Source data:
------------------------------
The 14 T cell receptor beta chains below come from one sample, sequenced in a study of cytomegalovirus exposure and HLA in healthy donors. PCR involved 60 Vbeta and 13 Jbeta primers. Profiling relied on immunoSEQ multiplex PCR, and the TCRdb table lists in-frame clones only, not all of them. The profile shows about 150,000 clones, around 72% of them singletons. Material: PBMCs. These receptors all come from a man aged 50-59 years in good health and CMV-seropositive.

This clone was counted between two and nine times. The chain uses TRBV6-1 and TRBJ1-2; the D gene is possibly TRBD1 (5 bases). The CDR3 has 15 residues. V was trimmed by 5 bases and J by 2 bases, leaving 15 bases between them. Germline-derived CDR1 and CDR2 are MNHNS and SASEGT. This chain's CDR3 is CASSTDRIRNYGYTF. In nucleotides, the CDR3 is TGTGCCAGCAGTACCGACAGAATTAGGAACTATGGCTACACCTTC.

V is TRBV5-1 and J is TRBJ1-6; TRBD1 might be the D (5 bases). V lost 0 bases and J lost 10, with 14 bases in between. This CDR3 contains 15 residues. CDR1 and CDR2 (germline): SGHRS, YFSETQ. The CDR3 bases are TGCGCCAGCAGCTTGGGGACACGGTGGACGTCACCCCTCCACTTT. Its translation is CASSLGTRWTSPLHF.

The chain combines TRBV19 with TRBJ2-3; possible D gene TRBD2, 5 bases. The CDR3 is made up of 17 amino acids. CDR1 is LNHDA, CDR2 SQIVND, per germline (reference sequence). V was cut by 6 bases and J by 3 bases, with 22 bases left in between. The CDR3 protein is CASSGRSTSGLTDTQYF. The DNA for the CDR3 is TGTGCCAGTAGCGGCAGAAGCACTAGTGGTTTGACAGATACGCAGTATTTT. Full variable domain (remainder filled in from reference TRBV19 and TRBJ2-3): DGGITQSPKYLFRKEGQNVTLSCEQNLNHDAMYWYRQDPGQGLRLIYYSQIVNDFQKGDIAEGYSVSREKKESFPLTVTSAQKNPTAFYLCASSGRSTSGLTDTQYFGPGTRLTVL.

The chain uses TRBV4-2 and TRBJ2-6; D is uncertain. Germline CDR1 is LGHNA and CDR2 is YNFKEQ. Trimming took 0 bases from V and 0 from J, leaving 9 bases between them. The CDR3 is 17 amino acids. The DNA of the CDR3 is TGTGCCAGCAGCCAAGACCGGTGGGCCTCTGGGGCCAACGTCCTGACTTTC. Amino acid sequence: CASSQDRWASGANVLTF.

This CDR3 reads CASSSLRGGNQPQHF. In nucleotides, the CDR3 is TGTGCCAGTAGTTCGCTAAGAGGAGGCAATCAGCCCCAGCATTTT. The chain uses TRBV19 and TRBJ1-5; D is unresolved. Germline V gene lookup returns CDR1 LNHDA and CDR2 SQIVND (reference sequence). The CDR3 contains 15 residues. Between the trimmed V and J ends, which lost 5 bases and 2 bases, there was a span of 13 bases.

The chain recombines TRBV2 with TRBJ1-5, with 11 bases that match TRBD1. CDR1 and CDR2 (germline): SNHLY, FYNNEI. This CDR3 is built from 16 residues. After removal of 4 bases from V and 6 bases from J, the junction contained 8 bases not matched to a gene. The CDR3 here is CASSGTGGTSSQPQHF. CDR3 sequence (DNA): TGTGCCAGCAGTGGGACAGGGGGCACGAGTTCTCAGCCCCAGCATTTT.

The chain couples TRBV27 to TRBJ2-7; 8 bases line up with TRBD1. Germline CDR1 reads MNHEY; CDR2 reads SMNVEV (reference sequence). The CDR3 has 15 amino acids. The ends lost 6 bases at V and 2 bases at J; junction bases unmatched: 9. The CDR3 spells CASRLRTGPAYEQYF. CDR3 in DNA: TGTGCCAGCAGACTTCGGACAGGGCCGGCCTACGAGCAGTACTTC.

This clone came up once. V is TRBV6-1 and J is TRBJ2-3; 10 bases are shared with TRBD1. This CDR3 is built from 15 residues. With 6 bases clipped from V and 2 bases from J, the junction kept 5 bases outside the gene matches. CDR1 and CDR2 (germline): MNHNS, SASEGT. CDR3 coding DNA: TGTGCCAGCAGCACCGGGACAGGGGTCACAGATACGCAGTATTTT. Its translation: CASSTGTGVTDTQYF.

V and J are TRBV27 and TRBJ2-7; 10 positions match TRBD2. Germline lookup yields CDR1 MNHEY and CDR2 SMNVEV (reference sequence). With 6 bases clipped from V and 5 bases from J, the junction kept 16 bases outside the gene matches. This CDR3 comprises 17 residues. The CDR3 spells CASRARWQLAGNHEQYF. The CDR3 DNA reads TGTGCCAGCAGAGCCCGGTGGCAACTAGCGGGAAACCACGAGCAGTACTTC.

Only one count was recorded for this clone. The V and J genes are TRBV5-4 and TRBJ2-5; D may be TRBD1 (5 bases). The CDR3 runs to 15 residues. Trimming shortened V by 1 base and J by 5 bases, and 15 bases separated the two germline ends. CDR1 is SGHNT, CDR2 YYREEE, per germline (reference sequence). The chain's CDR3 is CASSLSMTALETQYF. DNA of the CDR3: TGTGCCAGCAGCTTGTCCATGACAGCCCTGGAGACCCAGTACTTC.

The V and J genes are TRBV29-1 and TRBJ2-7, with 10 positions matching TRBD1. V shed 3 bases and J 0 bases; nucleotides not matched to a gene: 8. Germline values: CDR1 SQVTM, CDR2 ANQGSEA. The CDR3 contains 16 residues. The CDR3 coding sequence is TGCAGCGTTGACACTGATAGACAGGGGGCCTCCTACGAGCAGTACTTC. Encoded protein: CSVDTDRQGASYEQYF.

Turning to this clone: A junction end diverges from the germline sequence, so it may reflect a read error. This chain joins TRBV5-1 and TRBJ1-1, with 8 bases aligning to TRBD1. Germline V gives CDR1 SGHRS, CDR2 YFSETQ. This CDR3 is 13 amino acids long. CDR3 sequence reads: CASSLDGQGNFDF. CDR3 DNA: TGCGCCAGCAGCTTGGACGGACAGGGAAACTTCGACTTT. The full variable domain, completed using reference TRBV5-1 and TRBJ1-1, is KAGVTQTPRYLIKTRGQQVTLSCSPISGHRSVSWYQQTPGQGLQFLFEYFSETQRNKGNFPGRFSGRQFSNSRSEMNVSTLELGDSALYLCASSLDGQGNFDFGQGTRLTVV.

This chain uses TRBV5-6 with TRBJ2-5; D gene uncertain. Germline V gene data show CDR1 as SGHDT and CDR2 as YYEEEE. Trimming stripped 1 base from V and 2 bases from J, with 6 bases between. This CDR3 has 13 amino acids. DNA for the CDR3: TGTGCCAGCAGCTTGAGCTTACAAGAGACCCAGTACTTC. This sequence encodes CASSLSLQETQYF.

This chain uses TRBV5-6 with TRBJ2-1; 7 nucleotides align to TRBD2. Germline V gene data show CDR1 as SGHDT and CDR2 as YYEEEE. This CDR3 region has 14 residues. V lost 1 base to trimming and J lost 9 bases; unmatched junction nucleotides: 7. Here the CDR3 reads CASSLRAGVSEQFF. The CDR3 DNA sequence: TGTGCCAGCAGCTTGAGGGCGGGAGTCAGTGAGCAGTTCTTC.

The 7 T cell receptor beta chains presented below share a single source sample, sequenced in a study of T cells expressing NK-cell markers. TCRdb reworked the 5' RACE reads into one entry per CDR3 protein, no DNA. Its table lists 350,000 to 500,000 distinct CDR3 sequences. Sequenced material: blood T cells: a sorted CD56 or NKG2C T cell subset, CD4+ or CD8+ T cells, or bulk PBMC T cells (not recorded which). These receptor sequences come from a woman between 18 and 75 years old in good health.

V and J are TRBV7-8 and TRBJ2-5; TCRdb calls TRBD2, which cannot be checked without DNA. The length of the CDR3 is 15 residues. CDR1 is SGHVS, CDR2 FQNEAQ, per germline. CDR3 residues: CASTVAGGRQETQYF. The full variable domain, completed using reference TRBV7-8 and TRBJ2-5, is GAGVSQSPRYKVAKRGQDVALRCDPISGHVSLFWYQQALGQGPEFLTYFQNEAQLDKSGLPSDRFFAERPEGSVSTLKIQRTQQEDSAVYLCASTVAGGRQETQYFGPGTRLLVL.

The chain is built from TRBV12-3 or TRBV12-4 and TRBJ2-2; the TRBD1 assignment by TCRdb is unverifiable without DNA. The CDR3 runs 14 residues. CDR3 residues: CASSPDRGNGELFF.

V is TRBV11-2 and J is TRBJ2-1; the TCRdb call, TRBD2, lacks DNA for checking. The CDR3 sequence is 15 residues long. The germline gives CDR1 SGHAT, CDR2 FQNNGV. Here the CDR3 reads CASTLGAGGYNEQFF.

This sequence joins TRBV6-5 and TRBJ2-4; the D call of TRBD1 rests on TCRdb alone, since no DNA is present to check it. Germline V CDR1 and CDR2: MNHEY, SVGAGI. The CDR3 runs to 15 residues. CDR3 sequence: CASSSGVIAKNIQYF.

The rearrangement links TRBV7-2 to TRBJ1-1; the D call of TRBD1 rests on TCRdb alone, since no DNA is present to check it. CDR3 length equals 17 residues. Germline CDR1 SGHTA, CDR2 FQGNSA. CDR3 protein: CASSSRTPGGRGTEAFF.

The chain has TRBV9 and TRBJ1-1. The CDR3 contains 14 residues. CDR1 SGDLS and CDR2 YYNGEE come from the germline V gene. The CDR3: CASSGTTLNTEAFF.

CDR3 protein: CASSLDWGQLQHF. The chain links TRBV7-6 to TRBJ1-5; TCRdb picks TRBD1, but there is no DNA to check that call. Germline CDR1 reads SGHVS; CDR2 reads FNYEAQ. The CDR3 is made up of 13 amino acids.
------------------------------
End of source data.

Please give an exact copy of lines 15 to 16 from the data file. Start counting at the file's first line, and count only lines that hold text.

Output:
This chain uses TRBV5-6 with TRBJ2-1; 7 nucleotides align to TRBD2. Germline V gene data show CDR1 as SGHDT and CDR2 as YYEEEE. This CDR3 region has 14 residues. V lost 1 base to trimming and J lost 9 bases; unmatched junction nucleotides: 7. Here the CDR3 reads CASSLRAGVSEQFF. The CDR3 DNA sequence: TGTGCCAGCAGCTTGAGGGCGGGAGTCAGTGAGCAGTTCTTC.

The 7 T cell receptor beta chains presented below share a single source sample, sequenced in a study of T cells expressing NK-cell markers. TCRdb reworked the 5' RACE reads into one entry per CDR3 protein, no DNA. Its table lists 350,000 to 500,000 distinct CDR3 sequences. Sequenced material: blood T cells: a sorted CD56 or NKG2C T cell subset, CD4+ or CD8+ T cells, or bulk PBMC T cells (not recorded which). These receptor sequences come from a woman between 18 and 75 years old in good health.